8

I want to find dominant color on an image. For this, I know that I should use image histogram. But I am not sure of image format. Which one of rgb, hsv or gray image, should be used?

After the histogram is calculated, I should find max value on histogram. For this, should I find below maximum binVal value for hsv image? Why my result image contains only black color?

float binVal = hist.at<float>(h, s);

EDIT :

I have tried the below code. I draw h-s histogram. And my result images are here. I don't find anything after binary threshold. Maybe I find max histogram value incorrectly.

enter image description here enter image description here

cvtColor(src, hsv, CV_BGR2HSV);

// Quantize the hue to 30 levels
// and the saturation to 32 levels
int hbins = 20, sbins = 22;
int histSize[] = {hbins, sbins};
// hue varies from 0 to 179, see cvtColor
float hranges[] = { 0, 180 };
// saturation varies from 0 (black-gray-white) to
// 255 (pure spectrum color)
float sranges[] = { 0, 256 };
const float* ranges[] = { hranges, sranges };
MatND hist;
// we compute the histogram from the 0-th and 1-st channels
int channels[] = {0, 1};

calcHist( &hsv, 1, channels, Mat(), // do not use mask
         hist, 2, histSize, ranges,
         true, // the histogram is uniform
         false );
double maxVal=0;
minMaxLoc(hist, 0, &maxVal, 0, 0);

int scale = 10;
Mat histImg = Mat::zeros(sbins*scale, hbins*10, CV_8UC3);
int maxIntensity = -100;
for( int h = 0; h < hbins; h++ ) {
    for( int s = 0; s < sbins; s++ )
    {
        float binVal = hist.at<float>(h, s);
        int intensity = cvRound(binVal*255/maxVal);
        rectangle( histImg, Point(h*scale, s*scale),
                    Point( (h+1)*scale - 1, (s+1)*scale - 1),
                    Scalar::all(intensity),
                    CV_FILLED );
        if(intensity > maxIntensity)
            maxIntensity = intensity;
    }
}
std::cout << "max Intensity " << maxVal << std::endl;
Mat dst;
cv::threshold(src, dst, maxIntensity, 255, cv::THRESH_BINARY);

namedWindow( "Dest", 1 );
imshow( "Dest", dst );
namedWindow( "Source", 1 );
imshow( "Source", src );

namedWindow( "H-S Histogram", 1 );
imshow( "H-S Histogram", histImg );
8

Alternatively you could try a k-means approach. Calculate k clusters with k ~ 2..5 and take the centroid of the biggest group as your dominant color.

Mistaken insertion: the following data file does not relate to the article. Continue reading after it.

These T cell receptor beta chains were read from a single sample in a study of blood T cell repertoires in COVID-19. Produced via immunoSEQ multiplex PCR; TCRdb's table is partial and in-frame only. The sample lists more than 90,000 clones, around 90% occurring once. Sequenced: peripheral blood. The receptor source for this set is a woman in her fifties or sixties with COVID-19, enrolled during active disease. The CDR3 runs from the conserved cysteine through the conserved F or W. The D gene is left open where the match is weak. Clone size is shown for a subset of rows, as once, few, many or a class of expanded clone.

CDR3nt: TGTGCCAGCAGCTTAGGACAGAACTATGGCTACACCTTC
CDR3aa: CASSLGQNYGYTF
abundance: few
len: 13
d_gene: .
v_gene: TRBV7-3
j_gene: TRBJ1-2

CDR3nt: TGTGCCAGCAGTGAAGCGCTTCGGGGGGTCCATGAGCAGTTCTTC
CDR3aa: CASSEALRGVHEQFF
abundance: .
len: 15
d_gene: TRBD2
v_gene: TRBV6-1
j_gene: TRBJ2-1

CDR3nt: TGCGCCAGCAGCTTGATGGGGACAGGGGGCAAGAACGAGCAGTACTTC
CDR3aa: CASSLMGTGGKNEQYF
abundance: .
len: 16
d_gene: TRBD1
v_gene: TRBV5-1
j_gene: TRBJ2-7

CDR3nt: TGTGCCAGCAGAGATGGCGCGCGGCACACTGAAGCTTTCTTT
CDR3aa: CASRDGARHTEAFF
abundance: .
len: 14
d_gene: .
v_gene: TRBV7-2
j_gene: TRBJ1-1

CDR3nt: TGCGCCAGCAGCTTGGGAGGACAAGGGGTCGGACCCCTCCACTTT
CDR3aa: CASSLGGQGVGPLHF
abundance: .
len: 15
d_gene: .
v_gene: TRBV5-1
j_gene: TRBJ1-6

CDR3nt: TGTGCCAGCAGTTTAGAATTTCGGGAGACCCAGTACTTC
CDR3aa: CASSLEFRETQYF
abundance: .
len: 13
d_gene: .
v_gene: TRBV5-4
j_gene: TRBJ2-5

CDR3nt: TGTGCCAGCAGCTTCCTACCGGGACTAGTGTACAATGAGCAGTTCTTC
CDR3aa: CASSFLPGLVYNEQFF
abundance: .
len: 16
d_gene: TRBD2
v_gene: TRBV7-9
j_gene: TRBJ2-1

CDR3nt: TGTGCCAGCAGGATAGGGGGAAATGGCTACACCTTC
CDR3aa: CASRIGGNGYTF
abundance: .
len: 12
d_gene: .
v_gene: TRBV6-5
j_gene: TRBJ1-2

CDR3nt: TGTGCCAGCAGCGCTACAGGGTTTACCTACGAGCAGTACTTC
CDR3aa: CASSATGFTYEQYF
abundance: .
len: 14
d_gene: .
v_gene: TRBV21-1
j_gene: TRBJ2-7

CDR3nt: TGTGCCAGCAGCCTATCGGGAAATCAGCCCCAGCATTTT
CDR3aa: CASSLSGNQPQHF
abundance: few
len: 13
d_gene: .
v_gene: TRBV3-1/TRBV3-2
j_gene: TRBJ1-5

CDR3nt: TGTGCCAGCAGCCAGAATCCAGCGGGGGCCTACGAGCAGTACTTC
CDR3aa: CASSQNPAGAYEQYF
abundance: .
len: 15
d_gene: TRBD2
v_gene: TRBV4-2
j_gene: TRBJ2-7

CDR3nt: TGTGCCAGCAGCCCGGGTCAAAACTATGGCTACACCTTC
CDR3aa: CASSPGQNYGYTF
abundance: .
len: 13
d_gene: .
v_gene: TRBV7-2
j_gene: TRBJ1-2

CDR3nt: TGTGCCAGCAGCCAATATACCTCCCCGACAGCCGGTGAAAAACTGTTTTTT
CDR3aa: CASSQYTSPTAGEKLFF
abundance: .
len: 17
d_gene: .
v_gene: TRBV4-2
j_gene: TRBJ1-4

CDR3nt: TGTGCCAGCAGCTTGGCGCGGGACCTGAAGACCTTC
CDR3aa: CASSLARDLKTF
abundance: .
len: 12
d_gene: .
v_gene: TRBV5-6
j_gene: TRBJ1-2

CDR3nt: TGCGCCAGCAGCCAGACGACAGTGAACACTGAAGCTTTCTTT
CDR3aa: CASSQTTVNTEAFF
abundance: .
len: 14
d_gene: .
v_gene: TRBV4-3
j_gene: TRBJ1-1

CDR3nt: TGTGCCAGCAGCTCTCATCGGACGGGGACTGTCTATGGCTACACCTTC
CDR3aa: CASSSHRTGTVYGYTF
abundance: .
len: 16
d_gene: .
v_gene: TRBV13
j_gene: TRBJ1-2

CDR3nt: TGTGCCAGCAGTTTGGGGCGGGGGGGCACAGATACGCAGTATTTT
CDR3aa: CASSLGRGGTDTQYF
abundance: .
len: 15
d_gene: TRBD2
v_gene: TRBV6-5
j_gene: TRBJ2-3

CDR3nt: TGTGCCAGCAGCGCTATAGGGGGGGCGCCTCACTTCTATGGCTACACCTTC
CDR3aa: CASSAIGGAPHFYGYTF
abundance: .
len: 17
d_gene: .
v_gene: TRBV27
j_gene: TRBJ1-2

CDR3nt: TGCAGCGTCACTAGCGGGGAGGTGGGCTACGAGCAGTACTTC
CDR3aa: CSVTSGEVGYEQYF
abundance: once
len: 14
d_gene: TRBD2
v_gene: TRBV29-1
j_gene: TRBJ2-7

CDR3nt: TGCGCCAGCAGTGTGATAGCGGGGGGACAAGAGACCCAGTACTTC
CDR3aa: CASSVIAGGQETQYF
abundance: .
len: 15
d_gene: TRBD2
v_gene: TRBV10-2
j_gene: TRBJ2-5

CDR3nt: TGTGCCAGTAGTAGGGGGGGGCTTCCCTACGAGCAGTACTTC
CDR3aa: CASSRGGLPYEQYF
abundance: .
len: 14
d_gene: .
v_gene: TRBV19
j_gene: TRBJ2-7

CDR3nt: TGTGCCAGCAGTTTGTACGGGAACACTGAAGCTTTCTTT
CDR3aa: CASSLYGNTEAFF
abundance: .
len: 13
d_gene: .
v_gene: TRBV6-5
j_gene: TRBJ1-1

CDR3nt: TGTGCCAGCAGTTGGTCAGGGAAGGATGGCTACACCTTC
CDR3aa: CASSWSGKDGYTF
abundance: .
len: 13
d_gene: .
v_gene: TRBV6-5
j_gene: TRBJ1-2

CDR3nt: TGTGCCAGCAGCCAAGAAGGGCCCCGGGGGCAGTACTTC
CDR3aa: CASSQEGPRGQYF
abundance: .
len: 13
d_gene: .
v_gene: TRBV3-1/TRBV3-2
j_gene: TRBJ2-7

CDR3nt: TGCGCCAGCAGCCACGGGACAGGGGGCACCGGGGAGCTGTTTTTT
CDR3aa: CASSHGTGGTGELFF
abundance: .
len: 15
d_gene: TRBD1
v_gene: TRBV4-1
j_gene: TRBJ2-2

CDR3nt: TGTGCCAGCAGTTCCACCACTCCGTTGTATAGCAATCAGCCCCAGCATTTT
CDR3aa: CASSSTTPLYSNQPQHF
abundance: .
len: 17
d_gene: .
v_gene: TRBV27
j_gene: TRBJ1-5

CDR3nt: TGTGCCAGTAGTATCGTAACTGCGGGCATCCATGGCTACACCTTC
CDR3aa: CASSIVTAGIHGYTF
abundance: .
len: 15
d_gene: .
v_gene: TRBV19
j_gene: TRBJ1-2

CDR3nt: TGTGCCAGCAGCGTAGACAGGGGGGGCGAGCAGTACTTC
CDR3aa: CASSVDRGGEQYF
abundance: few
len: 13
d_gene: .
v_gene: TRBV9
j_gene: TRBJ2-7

The python docu of OpenCv has an illustrated example that gets the dominant color(s) pretty well:

  • I should find the biggest color area very fastly, and my image is very big. Is this method efficient for this task? – zakjma Mar 1 '15 at 21:25
  • hmm, thanks your advice. I coludn't use it. – zakjma Mar 1 '15 at 21:38
  • No, it is most likely slower than a simple histogram (the exact version is even NP-complete). But since this task performs a strong dimensionality reduction from N pixels down to just one color, you could most likely just not take all pixels into account, i.e. sub-sample the image first (independent on the method you use to actually determine a color afterwards). – mbschenkel Mar 1 '15 at 21:38
  • What exactly couldn't you use? – mbschenkel Mar 1 '15 at 21:39
  • Sorry my english, it is'nt a good solution for my problem. So, I souldn't use knn cluster method. – zakjma Mar 1 '15 at 21:47
7

The solution

  • Find H-S histogram
  • Find peak H value(using minmaxLoc function)
  • Split image 3 channel(h,s,v)
  • Apply to threshold.
  • Create image by merge 3 channel
  • 6
    Would you mind posting some code ? thanks – Graham Slick Jan 8 '17 at 17:39
5

Here are some suggestions to get you started.

  • All 3 channels in RGB contribute to the color, so you'd have to somehow figure out where three different histograms are all at maximum. (Or their sum is maximum, or whatever.)
  • HSV has all of the color (well, Hue) information in one channel, so you only have to consider one histogram.
  • Grayscale throws away all color information so is pretty much useless for finding color.

Try converting to HSV, then calculate the histogram on the H channel.

As you say, you want to find the max value in the histogram. But:

  • You might want to consider a range of values instead of just one, say from 20-40 instead of just 30. Try different range sizes.
  • Remember that Hue is circular, so H=0 and H=360 are the same.
  • Try plotting the histogram following this:
    http://docs.opencv.org/doc/tutorials/imgproc/histograms/histogram_calculation/histogram_calculation.html
    to see if your results make sense.
  • If you're using a range of Hues and you find a range that is maximum, you can either just use the middle of that range as your dominant color, or you can find the mean of the colors within that range and use that.

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